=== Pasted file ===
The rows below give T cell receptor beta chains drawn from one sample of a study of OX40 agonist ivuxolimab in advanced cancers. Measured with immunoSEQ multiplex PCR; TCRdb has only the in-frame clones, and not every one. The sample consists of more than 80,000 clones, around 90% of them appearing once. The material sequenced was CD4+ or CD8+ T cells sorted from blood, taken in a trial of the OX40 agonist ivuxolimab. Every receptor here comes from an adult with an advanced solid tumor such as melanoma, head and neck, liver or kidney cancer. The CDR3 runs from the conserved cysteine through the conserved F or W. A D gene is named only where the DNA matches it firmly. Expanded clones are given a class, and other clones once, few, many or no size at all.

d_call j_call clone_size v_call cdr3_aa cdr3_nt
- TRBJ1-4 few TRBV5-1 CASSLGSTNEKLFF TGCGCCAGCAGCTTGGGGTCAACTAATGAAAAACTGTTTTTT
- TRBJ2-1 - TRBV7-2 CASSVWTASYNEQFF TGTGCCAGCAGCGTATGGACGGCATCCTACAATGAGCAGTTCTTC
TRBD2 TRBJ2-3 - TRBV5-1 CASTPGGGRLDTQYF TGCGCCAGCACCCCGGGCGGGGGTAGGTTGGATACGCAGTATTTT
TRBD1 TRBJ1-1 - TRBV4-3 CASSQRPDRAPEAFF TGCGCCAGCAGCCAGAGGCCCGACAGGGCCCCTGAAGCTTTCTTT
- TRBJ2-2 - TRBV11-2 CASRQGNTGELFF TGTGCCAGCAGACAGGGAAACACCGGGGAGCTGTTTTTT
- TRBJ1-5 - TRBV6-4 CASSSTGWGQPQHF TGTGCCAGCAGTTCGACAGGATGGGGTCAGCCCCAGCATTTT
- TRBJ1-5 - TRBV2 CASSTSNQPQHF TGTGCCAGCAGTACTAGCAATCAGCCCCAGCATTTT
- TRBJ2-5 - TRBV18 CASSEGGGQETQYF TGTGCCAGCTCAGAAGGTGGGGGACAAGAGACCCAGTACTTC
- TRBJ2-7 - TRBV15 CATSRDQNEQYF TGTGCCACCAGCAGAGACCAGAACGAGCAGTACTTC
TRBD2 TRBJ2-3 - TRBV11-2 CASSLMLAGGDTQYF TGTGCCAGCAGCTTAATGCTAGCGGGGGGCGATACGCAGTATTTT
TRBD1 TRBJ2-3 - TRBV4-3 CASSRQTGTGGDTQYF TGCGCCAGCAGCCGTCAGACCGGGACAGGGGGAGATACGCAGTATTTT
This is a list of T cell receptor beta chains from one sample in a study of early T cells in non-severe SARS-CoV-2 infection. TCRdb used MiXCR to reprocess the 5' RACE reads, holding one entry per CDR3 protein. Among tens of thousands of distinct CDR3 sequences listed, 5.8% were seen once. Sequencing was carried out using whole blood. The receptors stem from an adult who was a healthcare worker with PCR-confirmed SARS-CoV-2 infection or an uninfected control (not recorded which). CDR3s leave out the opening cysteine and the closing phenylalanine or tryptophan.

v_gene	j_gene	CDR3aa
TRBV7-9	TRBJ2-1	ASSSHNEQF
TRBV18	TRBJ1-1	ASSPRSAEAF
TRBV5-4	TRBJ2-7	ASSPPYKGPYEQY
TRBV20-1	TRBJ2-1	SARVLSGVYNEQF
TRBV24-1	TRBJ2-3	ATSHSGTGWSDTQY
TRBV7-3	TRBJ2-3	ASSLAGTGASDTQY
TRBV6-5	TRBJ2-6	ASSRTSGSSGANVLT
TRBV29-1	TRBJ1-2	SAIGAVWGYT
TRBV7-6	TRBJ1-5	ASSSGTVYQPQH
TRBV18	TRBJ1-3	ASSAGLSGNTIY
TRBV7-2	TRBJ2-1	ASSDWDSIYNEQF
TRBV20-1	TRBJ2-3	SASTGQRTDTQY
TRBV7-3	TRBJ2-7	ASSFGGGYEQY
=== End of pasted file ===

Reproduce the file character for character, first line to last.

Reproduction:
The rows below give T cell receptor beta chains drawn from one sample of a study of OX40 agonist ivuxolimab in advanced cancers. Measured with immunoSEQ multiplex PCR; TCRdb has only the in-frame clones, and not every one. The sample consists of more than 80,000 clones, around 90% of them appearing once. The material sequenced was CD4+ or CD8+ T cells sorted from blood, taken in a trial of the OX40 agonist ivuxolimab. Every receptor here comes from an adult with an advanced solid tumor such as melanoma, head and neck, liver or kidney cancer. The CDR3 runs from the conserved cysteine through the conserved F or W. A D gene is named only where the DNA matches it firmly. Expanded clones are given a class, and other clones once, few, many or no size at all.

d_call j_call clone_size v_call cdr3_aa cdr3_nt
- TRBJ1-4 few TRBV5-1 CASSLGSTNEKLFF TGCGCCAGCAGCTTGGGGTCAACTAATGAAAAACTGTTTTTT
- TRBJ2-1 - TRBV7-2 CASSVWTASYNEQFF TGTGCCAGCAGCGTATGGACGGCATCCTACAATGAGCAGTTCTTC
TRBD2 TRBJ2-3 - TRBV5-1 CASTPGGGRLDTQYF TGCGCCAGCACCCCGGGCGGGGGTAGGTTGGATACGCAGTATTTT
TRBD1 TRBJ1-1 - TRBV4-3 CASSQRPDRAPEAFF TGCGCCAGCAGCCAGAGGCCCGACAGGGCCCCTGAAGCTTTCTTT
- TRBJ2-2 - TRBV11-2 CASRQGNTGELFF TGTGCCAGCAGACAGGGAAACACCGGGGAGCTGTTTTTT
- TRBJ1-5 - TRBV6-4 CASSSTGWGQPQHF TGTGCCAGCAGTTCGACAGGATGGGGTCAGCCCCAGCATTTT
- TRBJ1-5 - TRBV2 CASSTSNQPQHF TGTGCCAGCAGTACTAGCAATCAGCCCCAGCATTTT
- TRBJ2-5 - TRBV18 CASSEGGGQETQYF TGTGCCAGCTCAGAAGGTGGGGGACAAGAGACCCAGTACTTC
- TRBJ2-7 - TRBV15 CATSRDQNEQYF TGTGCCACCAGCAGAGACCAGAACGAGCAGTACTTC
TRBD2 TRBJ2-3 - TRBV11-2 CASSLMLAGGDTQYF TGTGCCAGCAGCTTAATGCTAGCGGGGGGCGATACGCAGTATTTT
TRBD1 TRBJ2-3 - TRBV4-3 CASSRQTGTGGDTQYF TGCGCCAGCAGCCGTCAGACCGGGACAGGGGGAGATACGCAGTATTTT
This is a list of T cell receptor beta chains from one sample in a study of early T cells in non-severe SARS-CoV-2 infection. TCRdb used MiXCR to reprocess the 5' RACE reads, holding one entry per CDR3 protein. Among tens of thousands of distinct CDR3 sequences listed, 5.8% were seen once. Sequencing was carried out using whole blood. The receptors stem from an adult who was a healthcare worker with PCR-confirmed SARS-CoV-2 infection or an uninfected control (not recorded which). CDR3s leave out the opening cysteine and the closing phenylalanine or tryptophan.

v_gene	j_gene	CDR3aa
TRBV7-9	TRBJ2-1	ASSSHNEQF
TRBV18	TRBJ1-1	ASSPRSAEAF
TRBV5-4	TRBJ2-7	ASSPPYKGPYEQY
TRBV20-1	TRBJ2-1	SARVLSGVYNEQF
TRBV24-1	TRBJ2-3	ATSHSGTGWSDTQY
TRBV7-3	TRBJ2-3	ASSLAGTGASDTQY
TRBV6-5	TRBJ2-6	ASSRTSGSSGANVLT
TRBV29-1	TRBJ1-2	SAIGAVWGYT
TRBV7-6	TRBJ1-5	ASSSGTVYQPQH
TRBV18	TRBJ1-3	ASSAGLSGNTIY
TRBV7-2	TRBJ2-1	ASSDWDSIYNEQF
TRBV20-1	TRBJ2-3	SASTGQRTDTQY
TRBV7-3	TRBJ2-7	ASSFGGGYEQY